Laser therapy refers to the utilization of laser technology in the medical and therapeutic treatment of various conditions. Over the last 10 to 15 years, we have seen incredible progress in the field of laser therapy. Use of laser beams used to be limited to the healing of minor cuts and bruises, and even those therapy sessions lasted at least an hour or so. Current advancements have allowed health practitioners to utilize the technology to treat muscles and joints effectively. Not only that, the treatment process now only takes up to 5 minutes now.
Bristol Rehab and Medical Clinic is proud to house the state of the art laser technology, that is capable of penetrating to the deepest levels without causing any negative effects, treating effectively the various conditions related to muscle and joint pain. Our laser units are lightweight and easily portable, thus they very useful in providing on-site help to players on the playing field for minor and most normal injuries.
Positive Effects of Laser Therapy
There are is a mounting amount of evidence that suggests the various positive effects of laser therapy on the healing process and recovery. Here are just a few of them:
- Laser therapy has been found to encourage the creation of fibroblasts cells in the skin which in turn boosts the production of collagen. Fibroblasts are the cells which produce collagen and other fibers in the body, while collagen is a type of protein found in the skin and other connective tissue. Thus by enhancing the production of fibroblasts, laser therapy helps in reduction of scar tissue, and heals injury faster.
- Laser therapy also increases the synthesis of DNA and RNA. RNA uses the genetic information present in the DNA to build proteins in the body. Thus Laser technology enhances cell and protein generation, leading to faster muscle growth and faster healing.
- Another way laser technology helps in the healing process is by increasing blood circulation to the affected area. A higher circulation of blood means more oxygen and nutrients are available to the tissues helping faster tissue regeneration. Furthermore, a higher blood flow reduces the waste product storage time, thus reducing the chances of infections.
- Laser technology has also been found to help in the production of Adenosine Tri-Phosphate (ATP) in the body. ATP is a chemical found in various organisms including humans used to produce energy in the cells. This energy is in turn used by the body in the healing process along with many other utilizations.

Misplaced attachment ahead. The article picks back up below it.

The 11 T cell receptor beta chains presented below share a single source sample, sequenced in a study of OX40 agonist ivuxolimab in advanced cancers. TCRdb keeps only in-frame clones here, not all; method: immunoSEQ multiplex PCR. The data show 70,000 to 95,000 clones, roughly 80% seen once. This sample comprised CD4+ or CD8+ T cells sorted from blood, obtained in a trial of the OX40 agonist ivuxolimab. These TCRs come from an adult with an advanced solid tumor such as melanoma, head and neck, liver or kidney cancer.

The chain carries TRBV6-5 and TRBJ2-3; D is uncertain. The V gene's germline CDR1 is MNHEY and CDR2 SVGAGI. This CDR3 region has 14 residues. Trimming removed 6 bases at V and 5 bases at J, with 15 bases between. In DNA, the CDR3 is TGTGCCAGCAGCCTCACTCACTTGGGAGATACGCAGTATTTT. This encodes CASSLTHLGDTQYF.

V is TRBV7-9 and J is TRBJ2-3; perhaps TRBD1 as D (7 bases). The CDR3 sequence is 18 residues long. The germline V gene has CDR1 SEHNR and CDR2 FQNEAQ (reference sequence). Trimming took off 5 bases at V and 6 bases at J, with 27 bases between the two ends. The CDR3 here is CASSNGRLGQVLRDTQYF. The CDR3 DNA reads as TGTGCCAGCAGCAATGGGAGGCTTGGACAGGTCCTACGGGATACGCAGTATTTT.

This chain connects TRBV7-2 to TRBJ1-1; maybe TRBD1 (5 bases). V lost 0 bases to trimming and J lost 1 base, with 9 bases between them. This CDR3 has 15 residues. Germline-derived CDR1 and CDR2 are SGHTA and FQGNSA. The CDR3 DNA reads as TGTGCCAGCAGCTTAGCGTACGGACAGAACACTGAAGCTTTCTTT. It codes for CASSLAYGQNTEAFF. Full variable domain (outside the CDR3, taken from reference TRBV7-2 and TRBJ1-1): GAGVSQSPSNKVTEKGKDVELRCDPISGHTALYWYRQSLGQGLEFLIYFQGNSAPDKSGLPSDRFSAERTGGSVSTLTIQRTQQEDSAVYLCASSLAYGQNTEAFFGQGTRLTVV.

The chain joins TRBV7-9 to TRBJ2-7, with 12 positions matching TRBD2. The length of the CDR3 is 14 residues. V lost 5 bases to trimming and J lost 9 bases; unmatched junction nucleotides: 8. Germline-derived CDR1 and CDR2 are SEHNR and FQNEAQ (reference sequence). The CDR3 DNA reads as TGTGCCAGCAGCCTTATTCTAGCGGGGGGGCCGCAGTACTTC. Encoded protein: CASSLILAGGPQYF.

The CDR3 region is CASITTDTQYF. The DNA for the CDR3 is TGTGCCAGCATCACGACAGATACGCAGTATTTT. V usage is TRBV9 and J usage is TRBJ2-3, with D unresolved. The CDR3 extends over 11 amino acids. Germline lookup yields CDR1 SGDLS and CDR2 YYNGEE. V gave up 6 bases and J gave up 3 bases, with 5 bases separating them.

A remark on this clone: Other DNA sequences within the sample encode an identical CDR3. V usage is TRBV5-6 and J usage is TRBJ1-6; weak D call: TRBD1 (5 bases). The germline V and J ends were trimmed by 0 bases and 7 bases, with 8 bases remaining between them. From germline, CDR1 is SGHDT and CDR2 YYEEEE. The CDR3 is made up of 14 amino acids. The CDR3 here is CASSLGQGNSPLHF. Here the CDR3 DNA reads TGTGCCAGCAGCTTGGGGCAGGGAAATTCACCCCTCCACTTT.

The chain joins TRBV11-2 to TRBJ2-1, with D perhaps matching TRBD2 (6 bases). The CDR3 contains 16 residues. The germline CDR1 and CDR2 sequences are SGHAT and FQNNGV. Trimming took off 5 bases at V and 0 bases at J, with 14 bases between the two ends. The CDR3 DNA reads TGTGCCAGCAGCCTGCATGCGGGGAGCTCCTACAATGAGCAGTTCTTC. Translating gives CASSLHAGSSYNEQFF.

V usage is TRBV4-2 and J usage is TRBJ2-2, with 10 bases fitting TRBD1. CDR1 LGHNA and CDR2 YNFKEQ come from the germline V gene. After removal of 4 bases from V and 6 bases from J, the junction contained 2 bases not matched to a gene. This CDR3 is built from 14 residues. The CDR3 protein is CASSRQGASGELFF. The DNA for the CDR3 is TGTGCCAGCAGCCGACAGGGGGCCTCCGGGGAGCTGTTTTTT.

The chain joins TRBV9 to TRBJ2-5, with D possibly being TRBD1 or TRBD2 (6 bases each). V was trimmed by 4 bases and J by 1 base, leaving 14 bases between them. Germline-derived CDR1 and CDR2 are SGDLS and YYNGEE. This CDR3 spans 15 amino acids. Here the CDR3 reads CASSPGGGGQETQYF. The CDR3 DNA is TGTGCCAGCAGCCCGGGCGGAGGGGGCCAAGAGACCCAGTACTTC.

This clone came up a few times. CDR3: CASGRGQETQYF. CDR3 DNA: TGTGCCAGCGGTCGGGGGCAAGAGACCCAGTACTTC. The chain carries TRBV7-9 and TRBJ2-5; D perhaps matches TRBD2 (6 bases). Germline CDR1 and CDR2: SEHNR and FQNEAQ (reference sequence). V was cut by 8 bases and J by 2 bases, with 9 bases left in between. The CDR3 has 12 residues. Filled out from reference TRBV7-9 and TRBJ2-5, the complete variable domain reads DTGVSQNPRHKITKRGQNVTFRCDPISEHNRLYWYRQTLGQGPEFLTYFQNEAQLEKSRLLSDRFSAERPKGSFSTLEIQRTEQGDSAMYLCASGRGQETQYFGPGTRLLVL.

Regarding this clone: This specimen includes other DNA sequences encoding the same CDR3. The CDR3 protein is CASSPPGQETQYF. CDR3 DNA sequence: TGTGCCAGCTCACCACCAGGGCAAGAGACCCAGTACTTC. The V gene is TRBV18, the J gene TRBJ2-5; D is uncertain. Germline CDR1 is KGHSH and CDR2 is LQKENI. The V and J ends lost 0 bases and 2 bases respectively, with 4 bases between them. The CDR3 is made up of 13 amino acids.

- In many cases of it has been seen that there is swelling around an injury. This is due to the natural response of the body to pain. Use of laser technology also increases the flow of a fluid called “Lymph” by increasing lymph diameter. Thus swelling is reduced faster resulting in quicker recovery.
- Last but not the least, laser therapy has been shown to cause chemical reactions in the body which produce pain-relieving chemicals that relax the muscles and the nerves in the damaged area. Thus helping greatly in cases with acute pain and hyperactivity.
How safe is Laser Therapy?
Laser therapy is completely safe since our body has a natural ability to resist limited over-stimulation. Physiotherapists at Bristol Rehab, are fully aware of the “therapeutic window” for the wavelength of the laser, i.e. 630 to 905 mm. Within this range, the body can easily resist they over-stimulation, without any negative effects. Some people report feeling absolutely nothing during the therapy. Laser light stimulates the tissues at such minuscule level that it is not felt much, however, the stimulation is enough to generate the above-suggested effects and help in healing faster.
Conditions Treated by Bristol Rehab
Laser technology has been utilized in a vast range of conditions and diseases in the field of medicine and surgery. There are numerous applications in physical and rehabilitation therapy as well. Bristol Rehab and Medical Center has the technology, and professional skills necessary to treat following, but not limited to these conditions:
- Achilles tendonitis
- Acute sprains and strains and muscle tears
- Burns, cuts and bruises; diabetic ulcers
- Carpal Tunnel Syndrome
- Chronic Low Back and Neck pain
- Cold sores and shingles (post-herpetic)
- Heel spur pain and plantar fasciitis
- Jumper’s knee (patellar tendonitis)
- Osteoarthritis and Rheumatoid arthritis of specific joints
- Post-surgery pain control and healing
- Runner’s knee (patellofemoral syndrome)
- Sciatica; Herniated or bulging discs
- Tennis and golfer’s elbow